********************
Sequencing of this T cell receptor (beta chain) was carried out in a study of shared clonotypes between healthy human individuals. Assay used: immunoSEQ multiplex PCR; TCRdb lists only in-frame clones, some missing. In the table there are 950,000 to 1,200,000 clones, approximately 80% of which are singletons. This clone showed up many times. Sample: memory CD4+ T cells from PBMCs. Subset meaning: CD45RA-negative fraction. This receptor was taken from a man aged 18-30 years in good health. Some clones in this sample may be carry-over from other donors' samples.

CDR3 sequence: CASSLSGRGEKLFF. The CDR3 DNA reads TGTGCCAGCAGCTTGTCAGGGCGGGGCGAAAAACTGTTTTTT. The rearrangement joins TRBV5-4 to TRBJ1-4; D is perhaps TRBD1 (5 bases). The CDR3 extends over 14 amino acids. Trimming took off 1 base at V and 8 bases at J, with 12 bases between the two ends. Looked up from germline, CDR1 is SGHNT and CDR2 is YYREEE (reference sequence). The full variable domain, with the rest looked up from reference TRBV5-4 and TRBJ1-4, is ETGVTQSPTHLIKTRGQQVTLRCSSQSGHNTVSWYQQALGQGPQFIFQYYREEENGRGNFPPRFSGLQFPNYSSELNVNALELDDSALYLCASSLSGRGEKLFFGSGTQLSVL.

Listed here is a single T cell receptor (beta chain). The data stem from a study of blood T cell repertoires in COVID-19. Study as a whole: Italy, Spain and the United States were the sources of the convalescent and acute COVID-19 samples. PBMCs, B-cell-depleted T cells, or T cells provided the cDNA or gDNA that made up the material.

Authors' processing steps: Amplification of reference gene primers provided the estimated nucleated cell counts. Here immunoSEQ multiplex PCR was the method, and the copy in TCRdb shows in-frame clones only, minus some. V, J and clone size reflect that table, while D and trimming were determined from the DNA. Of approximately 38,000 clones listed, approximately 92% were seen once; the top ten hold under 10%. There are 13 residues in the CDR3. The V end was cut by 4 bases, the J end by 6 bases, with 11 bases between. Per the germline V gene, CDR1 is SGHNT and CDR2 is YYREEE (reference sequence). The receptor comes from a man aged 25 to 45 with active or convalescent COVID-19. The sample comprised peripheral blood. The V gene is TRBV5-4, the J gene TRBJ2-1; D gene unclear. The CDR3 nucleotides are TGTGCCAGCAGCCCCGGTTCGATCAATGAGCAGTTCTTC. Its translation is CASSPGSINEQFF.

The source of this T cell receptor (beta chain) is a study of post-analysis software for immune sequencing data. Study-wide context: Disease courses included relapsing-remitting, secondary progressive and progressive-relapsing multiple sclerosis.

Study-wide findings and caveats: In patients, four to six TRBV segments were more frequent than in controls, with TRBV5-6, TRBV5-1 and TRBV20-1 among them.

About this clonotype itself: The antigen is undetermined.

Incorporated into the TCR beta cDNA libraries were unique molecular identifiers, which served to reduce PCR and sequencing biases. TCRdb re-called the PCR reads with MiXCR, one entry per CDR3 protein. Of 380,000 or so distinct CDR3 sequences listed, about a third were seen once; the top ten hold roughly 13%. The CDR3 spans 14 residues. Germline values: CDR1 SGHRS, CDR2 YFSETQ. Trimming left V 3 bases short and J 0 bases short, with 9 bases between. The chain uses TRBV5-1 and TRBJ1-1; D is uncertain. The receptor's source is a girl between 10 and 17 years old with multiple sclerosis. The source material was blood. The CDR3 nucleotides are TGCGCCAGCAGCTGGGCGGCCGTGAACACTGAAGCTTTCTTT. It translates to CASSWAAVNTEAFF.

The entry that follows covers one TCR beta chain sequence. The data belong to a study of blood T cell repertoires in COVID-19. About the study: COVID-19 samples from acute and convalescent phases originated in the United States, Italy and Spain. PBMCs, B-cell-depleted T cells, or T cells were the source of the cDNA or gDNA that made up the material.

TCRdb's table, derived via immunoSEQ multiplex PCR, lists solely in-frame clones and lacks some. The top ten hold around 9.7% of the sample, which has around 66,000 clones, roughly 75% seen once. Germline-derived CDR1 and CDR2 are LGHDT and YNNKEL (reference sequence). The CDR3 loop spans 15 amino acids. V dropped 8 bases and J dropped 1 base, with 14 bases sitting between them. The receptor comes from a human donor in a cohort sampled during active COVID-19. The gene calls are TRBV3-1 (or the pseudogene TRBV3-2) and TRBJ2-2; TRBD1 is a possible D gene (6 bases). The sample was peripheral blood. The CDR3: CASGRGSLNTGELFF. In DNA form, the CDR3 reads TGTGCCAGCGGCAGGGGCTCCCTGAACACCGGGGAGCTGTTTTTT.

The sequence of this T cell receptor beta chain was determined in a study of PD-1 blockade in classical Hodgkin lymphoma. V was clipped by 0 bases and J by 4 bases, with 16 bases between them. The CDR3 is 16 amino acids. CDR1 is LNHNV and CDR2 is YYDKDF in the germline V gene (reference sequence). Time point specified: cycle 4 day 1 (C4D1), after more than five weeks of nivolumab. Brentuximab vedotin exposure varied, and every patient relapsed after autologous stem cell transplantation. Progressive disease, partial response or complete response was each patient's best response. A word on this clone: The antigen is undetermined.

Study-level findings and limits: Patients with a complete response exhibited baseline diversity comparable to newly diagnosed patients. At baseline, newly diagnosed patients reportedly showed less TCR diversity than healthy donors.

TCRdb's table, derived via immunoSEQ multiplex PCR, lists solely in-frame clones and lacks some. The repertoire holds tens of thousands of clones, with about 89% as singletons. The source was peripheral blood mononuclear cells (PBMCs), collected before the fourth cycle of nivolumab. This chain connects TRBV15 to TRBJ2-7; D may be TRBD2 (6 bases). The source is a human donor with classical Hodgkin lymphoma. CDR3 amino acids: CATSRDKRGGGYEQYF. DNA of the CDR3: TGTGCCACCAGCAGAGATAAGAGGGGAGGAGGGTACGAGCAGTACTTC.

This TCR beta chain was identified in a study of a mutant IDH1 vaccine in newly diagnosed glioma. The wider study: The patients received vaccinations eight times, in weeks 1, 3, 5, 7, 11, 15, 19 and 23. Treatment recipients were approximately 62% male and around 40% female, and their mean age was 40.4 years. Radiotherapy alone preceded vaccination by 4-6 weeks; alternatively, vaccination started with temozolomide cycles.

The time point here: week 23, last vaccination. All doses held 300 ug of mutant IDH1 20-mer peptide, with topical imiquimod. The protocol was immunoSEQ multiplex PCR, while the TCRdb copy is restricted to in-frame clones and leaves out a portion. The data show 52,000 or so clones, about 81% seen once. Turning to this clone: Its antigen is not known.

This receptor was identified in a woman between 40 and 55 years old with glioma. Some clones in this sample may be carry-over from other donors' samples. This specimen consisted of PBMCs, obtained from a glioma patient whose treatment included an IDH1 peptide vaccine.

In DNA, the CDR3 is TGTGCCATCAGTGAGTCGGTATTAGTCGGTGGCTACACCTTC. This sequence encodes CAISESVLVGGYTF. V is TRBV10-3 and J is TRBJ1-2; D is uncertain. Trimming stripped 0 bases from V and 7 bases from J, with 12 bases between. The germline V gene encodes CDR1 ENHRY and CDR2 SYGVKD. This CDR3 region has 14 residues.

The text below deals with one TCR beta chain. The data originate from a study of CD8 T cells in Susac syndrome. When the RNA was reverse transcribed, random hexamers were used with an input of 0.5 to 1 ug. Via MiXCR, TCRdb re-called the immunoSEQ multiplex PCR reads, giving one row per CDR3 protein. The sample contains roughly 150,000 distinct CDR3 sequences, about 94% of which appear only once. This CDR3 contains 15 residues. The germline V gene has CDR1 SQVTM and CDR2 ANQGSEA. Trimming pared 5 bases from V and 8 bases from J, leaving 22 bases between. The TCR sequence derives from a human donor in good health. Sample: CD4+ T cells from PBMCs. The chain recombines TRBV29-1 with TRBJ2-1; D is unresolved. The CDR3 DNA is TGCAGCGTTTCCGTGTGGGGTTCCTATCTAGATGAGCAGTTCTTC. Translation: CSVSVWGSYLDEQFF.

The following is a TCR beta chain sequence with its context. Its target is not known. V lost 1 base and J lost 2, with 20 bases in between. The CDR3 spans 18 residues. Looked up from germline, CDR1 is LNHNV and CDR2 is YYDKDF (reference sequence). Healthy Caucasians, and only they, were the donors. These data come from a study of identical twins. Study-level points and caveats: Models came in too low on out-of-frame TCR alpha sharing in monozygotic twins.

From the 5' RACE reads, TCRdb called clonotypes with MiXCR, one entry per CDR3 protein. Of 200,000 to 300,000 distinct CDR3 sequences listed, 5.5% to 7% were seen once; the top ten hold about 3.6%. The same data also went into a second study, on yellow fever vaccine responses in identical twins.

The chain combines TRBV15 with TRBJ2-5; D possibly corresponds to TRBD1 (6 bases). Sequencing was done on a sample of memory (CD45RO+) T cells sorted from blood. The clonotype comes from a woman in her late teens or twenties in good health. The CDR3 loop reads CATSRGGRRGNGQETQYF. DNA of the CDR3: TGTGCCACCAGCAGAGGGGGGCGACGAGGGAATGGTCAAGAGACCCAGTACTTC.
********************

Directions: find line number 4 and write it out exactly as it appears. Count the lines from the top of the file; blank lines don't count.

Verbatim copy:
Authors' processing steps: Amplification of reference gene primers provided the estimated nucleated cell counts. Here immunoSEQ multiplex PCR was the method, and the copy in TCRdb shows in-frame clones only, minus some. V, J and clone size reflect that table, while D and trimming were determined from the DNA. Of approximately 38,000 clones listed, approximately 92% were seen once; the top ten hold under 10%. There are 13 residues in the CDR3. The V end was cut by 4 bases, the J end by 6 bases, with 11 bases between. Per the germline V gene, CDR1 is SGHNT and CDR2 is YYREEE (reference sequence). The receptor comes from a man aged 25 to 45 with active or convalescent COVID-19. The sample comprised peripheral blood. The V gene is TRBV5-4, the J gene TRBJ2-1; D gene unclear. The CDR3 nucleotides are TGTGCCAGCAGCCCCGGTTCGATCAATGAGCAGTTCTTC. Its translation is CASSPGSINEQFF.